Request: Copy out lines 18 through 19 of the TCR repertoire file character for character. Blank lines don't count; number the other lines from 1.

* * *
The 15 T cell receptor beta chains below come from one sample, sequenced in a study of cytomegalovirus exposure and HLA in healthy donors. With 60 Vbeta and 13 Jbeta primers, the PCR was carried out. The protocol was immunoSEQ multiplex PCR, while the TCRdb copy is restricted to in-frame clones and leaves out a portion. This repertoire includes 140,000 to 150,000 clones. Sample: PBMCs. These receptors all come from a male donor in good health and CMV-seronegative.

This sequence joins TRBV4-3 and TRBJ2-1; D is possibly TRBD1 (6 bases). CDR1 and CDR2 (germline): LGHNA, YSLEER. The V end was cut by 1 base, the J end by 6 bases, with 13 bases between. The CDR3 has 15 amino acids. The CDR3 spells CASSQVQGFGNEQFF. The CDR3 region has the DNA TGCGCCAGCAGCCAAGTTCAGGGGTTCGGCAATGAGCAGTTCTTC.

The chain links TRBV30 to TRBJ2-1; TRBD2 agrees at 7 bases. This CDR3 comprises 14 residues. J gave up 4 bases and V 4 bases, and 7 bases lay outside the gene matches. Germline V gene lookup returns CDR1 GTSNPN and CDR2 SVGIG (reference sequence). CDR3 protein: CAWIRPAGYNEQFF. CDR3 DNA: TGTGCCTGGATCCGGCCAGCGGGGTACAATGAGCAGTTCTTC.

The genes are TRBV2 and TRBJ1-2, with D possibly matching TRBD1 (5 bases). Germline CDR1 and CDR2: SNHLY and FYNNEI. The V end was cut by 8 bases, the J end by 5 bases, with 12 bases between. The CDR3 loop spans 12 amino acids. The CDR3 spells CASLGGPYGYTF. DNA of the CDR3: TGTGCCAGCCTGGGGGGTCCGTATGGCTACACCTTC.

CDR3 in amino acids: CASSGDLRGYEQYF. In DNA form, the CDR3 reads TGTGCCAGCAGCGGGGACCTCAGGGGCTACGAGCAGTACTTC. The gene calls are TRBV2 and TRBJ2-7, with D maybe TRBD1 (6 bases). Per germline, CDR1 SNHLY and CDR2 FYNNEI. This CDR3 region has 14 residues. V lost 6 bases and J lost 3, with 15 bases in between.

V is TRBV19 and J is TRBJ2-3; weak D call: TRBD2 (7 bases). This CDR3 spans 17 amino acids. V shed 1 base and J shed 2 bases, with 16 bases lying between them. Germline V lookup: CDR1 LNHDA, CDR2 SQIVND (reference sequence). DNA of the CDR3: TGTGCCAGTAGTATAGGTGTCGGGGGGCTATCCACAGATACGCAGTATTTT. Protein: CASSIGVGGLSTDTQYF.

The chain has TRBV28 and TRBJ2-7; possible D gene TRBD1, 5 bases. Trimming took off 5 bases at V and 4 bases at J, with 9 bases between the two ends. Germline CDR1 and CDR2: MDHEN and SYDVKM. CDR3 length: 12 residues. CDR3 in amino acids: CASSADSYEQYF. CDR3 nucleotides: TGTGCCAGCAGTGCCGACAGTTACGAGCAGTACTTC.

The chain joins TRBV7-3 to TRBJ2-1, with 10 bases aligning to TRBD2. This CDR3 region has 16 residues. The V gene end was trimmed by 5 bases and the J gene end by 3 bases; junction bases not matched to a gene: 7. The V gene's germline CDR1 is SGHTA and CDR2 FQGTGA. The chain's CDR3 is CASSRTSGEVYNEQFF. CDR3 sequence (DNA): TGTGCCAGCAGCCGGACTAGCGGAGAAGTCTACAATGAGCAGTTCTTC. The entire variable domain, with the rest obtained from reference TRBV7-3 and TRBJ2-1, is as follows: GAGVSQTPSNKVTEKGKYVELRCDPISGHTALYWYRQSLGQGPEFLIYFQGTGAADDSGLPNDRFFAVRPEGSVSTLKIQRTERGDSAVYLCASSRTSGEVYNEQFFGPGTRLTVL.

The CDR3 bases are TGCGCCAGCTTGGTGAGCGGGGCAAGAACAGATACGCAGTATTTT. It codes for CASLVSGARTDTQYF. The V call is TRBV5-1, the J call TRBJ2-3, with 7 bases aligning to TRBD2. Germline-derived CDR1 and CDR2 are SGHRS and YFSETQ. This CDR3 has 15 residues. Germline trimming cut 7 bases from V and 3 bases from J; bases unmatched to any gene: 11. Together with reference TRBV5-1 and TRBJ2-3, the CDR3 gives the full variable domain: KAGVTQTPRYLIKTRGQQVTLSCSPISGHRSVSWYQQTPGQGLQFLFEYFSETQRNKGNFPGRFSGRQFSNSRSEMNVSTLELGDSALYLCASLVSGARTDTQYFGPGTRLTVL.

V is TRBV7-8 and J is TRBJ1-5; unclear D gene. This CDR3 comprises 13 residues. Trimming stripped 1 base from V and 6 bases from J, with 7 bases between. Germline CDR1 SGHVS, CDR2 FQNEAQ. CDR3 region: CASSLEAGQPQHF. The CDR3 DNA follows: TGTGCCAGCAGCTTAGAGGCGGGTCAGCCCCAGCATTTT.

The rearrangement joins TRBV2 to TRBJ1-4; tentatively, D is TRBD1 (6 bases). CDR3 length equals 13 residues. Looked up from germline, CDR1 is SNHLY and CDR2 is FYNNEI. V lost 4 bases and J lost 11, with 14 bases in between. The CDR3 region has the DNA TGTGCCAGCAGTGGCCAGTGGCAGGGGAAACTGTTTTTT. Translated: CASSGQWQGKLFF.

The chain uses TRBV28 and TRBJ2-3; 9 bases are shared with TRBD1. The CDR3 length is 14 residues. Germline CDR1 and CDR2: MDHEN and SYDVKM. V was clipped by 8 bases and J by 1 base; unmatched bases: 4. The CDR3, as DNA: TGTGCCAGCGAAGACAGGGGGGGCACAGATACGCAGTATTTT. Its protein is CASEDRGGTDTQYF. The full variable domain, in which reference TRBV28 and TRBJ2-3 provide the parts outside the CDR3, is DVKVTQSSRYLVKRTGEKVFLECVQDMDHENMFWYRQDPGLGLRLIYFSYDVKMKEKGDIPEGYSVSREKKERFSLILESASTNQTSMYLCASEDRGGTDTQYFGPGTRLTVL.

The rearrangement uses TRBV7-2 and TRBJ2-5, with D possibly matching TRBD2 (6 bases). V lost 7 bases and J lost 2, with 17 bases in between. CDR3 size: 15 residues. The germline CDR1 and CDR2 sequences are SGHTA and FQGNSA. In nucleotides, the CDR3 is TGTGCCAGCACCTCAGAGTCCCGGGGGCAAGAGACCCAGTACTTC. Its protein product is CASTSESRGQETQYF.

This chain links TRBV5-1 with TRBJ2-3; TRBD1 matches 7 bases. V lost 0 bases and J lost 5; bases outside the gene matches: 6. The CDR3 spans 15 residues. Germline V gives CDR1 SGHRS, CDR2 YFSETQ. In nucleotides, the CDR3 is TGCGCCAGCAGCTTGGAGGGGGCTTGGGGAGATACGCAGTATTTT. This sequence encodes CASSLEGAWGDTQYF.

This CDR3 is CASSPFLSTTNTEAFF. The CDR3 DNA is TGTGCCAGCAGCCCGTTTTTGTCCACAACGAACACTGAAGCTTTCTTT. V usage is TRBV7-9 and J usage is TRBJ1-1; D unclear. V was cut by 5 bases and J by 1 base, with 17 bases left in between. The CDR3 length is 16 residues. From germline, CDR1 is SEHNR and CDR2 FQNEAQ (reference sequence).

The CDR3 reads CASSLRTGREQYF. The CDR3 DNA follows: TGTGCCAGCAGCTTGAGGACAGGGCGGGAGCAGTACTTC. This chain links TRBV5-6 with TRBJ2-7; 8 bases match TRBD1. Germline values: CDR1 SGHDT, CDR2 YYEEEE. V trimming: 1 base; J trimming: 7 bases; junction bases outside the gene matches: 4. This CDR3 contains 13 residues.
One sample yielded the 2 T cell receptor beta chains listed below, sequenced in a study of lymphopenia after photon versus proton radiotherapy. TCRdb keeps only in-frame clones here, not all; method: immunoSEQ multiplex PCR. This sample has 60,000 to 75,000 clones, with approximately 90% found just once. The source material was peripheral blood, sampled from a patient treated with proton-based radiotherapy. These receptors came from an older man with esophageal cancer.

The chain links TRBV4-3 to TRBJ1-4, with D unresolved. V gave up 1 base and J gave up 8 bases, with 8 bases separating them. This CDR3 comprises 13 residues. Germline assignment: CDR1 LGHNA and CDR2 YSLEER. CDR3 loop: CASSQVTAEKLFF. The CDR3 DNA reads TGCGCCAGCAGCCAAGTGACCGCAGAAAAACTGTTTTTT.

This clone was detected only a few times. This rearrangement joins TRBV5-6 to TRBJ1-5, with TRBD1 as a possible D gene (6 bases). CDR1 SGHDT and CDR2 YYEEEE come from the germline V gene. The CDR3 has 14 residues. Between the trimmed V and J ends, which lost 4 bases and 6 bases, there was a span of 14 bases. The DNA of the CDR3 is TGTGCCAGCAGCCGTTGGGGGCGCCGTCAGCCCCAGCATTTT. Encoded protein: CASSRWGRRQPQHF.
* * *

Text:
The chain links TRBV4-3 to TRBJ1-4, with D unresolved. V gave up 1 base and J gave up 8 bases, with 8 bases separating them. This CDR3 comprises 13 residues. Germline assignment: CDR1 LGHNA and CDR2 YSLEER. CDR3 loop: CASSQVTAEKLFF. The CDR3 DNA reads TGCGCCAGCAGCCAAGTGACCGCAGAAAAACTGTTTTTT.

This clone was detected only a few times. This rearrangement joins TRBV5-6 to TRBJ1-5, with TRBD1 as a possible D gene (6 bases). CDR1 SGHDT and CDR2 YYEEEE come from the germline V gene. The CDR3 has 14 residues. Between the trimmed V and J ends, which lost 4 bases and 6 bases, there was a span of 14 bases. The DNA of the CDR3 is TGTGCCAGCAGCCGTTGGGGGCGCCGTCAGCCCCAGCATTTT. Encoded protein: CASSRWGRRQPQHF.